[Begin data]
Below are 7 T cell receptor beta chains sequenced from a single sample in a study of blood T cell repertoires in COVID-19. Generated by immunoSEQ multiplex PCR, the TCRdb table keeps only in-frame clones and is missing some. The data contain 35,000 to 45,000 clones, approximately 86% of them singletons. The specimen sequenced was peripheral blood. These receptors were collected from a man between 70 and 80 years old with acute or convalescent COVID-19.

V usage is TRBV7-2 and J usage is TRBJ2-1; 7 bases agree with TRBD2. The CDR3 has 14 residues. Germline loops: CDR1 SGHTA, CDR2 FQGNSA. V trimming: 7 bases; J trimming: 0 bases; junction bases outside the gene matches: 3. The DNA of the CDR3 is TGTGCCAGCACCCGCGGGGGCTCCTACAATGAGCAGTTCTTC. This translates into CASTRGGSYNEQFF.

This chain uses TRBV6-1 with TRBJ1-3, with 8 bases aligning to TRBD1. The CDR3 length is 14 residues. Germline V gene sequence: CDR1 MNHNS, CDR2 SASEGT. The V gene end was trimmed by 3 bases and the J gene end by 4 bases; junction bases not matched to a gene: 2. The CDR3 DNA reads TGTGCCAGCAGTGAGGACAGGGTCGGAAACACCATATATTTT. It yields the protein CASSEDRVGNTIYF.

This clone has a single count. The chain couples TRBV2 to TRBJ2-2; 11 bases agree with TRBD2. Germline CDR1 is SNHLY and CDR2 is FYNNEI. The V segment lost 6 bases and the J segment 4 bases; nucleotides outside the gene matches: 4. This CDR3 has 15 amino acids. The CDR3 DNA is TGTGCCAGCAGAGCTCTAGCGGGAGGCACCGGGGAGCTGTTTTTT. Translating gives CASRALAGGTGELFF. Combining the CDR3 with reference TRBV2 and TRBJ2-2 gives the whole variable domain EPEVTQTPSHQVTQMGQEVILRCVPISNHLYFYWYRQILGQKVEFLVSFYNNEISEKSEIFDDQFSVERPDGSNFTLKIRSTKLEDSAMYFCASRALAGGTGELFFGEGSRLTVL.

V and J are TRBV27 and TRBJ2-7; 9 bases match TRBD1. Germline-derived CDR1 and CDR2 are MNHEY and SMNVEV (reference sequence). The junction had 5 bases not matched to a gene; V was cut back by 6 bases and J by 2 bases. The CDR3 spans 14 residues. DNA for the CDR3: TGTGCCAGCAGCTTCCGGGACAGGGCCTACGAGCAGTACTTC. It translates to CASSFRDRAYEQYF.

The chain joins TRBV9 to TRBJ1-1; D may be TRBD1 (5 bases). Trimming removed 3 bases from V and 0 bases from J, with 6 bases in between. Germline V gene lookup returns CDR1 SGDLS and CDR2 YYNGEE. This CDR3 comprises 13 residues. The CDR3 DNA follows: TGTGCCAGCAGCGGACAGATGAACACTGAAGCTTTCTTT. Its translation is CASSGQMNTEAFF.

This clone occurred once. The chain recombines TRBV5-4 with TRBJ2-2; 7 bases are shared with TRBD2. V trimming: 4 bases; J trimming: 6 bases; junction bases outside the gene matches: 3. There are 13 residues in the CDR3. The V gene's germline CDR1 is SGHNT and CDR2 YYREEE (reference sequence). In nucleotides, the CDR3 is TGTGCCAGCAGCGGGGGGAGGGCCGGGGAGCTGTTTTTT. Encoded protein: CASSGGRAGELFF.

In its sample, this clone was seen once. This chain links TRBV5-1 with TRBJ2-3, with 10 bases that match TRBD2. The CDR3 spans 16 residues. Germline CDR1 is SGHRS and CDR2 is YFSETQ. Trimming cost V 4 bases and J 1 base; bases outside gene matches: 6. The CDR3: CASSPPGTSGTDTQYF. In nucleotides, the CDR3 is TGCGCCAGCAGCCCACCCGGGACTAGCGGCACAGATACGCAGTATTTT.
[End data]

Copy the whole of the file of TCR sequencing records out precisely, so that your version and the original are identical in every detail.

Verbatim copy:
Below are 7 T cell receptor beta chains sequenced from a single sample in a study of blood T cell repertoires in COVID-19. Generated by immunoSEQ multiplex PCR, the TCRdb table keeps only in-frame clones and is missing some. The data contain 35,000 to 45,000 clones, approximately 86% of them singletons. The specimen sequenced was peripheral blood. These receptors were collected from a man between 70 and 80 years old with acute or convalescent COVID-19.

V usage is TRBV7-2 and J usage is TRBJ2-1; 7 bases agree with TRBD2. The CDR3 has 14 residues. Germline loops: CDR1 SGHTA, CDR2 FQGNSA. V trimming: 7 bases; J trimming: 0 bases; junction bases outside the gene matches: 3. The DNA of the CDR3 is TGTGCCAGCACCCGCGGGGGCTCCTACAATGAGCAGTTCTTC. This translates into CASTRGGSYNEQFF.

This chain uses TRBV6-1 with TRBJ1-3, with 8 bases aligning to TRBD1. The CDR3 length is 14 residues. Germline V gene sequence: CDR1 MNHNS, CDR2 SASEGT. The V gene end was trimmed by 3 bases and the J gene end by 4 bases; junction bases not matched to a gene: 2. The CDR3 DNA reads TGTGCCAGCAGTGAGGACAGGGTCGGAAACACCATATATTTT. It yields the protein CASSEDRVGNTIYF.

This clone has a single count. The chain couples TRBV2 to TRBJ2-2; 11 bases agree with TRBD2. Germline CDR1 is SNHLY and CDR2 is FYNNEI. The V segment lost 6 bases and the J segment 4 bases; nucleotides outside the gene matches: 4. This CDR3 has 15 amino acids. The CDR3 DNA is TGTGCCAGCAGAGCTCTAGCGGGAGGCACCGGGGAGCTGTTTTTT. Translating gives CASRALAGGTGELFF. Combining the CDR3 with reference TRBV2 and TRBJ2-2 gives the whole variable domain EPEVTQTPSHQVTQMGQEVILRCVPISNHLYFYWYRQILGQKVEFLVSFYNNEISEKSEIFDDQFSVERPDGSNFTLKIRSTKLEDSAMYFCASRALAGGTGELFFGEGSRLTVL.

V and J are TRBV27 and TRBJ2-7; 9 bases match TRBD1. Germline-derived CDR1 and CDR2 are MNHEY and SMNVEV (reference sequence). The junction had 5 bases not matched to a gene; V was cut back by 6 bases and J by 2 bases. The CDR3 spans 14 residues. DNA for the CDR3: TGTGCCAGCAGCTTCCGGGACAGGGCCTACGAGCAGTACTTC. It translates to CASSFRDRAYEQYF.

The chain joins TRBV9 to TRBJ1-1; D may be TRBD1 (5 bases). Trimming removed 3 bases from V and 0 bases from J, with 6 bases in between. Germline V gene lookup returns CDR1 SGDLS and CDR2 YYNGEE. This CDR3 comprises 13 residues. The CDR3 DNA follows: TGTGCCAGCAGCGGACAGATGAACACTGAAGCTTTCTTT. Its translation is CASSGQMNTEAFF.

This clone occurred once. The chain recombines TRBV5-4 with TRBJ2-2; 7 bases are shared with TRBD2. V trimming: 4 bases; J trimming: 6 bases; junction bases outside the gene matches: 3. There are 13 residues in the CDR3. The V gene's germline CDR1 is SGHNT and CDR2 YYREEE (reference sequence). In nucleotides, the CDR3 is TGTGCCAGCAGCGGGGGGAGGGCCGGGGAGCTGTTTTTT. Encoded protein: CASSGGRAGELFF.

In its sample, this clone was seen once. This chain links TRBV5-1 with TRBJ2-3, with 10 bases that match TRBD2. The CDR3 spans 16 residues. Germline CDR1 is SGHRS and CDR2 is YFSETQ. Trimming cost V 4 bases and J 1 base; bases outside gene matches: 6. The CDR3: CASSPPGTSGTDTQYF. In nucleotides, the CDR3 is TGCGCCAGCAGCCCACCCGGGACTAGCGGCACAGATACGCAGTATTTT.